The Eighth Circuit Court of Appeals recently held that no coverage was available under two excess professional liability claims-made insurance policies for class action lawsuits asserting claims similar to those asserted in class actions filed prior to the policies’ effective date. In so ruling, the Court rejected the insured's argument that the later suits were covered despite the policies' prior acts provision because, at the time of the policies' inception, the insured could not reasonably foresee that a claim might be brought by the specific claimants. H&R Block, Inc. v. American International Specialty Lines Ins. Co., et al., No. 07-3156 (8th Cir. Nov. 14, 2008).
In May 1996, the insured purchased the excess policies at issue and disclosed to the excess insurers that a number of class action lawsuits had previously been filed asserting a number claims arising out of the insured's Refund Anticipation Loan program (“RAL”). The insured's primary insurance policies included coverage for “prior acts” claims based on wrongful acts that occurred prior to the policy’s effective date so long as the insured “had no knowledge of the prior wrongful act on the effective date of this Policy, nor any reasonable way to foresee that a claim might be brought.” During the policy period, additional class actions were filed asserting allegations similar to those previously asserted and disclosed.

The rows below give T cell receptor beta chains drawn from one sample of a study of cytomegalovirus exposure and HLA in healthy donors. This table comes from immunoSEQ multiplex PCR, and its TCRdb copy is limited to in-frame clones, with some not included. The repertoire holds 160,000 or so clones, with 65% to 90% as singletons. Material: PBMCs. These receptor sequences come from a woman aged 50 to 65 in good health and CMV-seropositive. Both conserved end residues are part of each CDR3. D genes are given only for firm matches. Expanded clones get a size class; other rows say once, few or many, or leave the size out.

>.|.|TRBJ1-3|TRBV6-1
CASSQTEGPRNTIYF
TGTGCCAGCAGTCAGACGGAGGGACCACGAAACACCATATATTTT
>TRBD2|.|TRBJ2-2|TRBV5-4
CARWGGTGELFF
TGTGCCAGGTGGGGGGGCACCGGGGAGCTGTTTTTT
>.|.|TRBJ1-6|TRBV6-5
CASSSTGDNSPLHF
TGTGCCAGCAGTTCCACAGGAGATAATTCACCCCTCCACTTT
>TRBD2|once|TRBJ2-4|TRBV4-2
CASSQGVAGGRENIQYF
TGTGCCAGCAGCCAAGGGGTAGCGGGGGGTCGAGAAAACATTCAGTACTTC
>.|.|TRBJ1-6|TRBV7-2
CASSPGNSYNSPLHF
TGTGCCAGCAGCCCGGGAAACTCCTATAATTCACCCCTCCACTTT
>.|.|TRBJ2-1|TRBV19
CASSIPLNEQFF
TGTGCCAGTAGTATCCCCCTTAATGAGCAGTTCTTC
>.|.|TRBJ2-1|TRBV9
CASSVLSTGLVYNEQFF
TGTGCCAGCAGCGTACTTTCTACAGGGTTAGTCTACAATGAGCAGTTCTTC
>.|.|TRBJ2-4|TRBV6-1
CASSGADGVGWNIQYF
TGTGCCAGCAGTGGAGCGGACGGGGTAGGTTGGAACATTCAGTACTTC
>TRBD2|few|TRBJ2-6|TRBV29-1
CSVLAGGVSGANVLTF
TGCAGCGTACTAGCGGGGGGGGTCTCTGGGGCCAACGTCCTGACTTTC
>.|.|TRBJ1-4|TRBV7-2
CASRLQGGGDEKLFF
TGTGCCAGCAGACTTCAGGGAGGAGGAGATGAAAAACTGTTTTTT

The Eighth Circuit affirmed the lower court decision that the insured had reason to know that additional claims would be filed against it when it procured the excess coverage and, therefore, there was no coverage for the additional RAL class action lawsuits under the excess policies. While the insured argued that the prior acts provision should only apply where it could reasonably foresee “a specific claimant making a claim based on a specific alleged wrongful act,” the court noted that the insurance policies only required that the insured have knowledge that a claim would be filed: "when a product or service has been sold nationwide . . . even if the prior class action was limited to clients in a particular jurisdiction, claims based on uniform aspects of the RAL program and on causes of action recognized in most or all jurisdictions . . . put [the insured] on reasonable notice that other contemporaneous clients will assert the same claims alleging that the same 'wrongful acts' infected their individual transactions." Accordingly, the Court held that the two excess policies did not provide coverage for the RAL class action lawsuits.
For a full copy of the decision, please click here.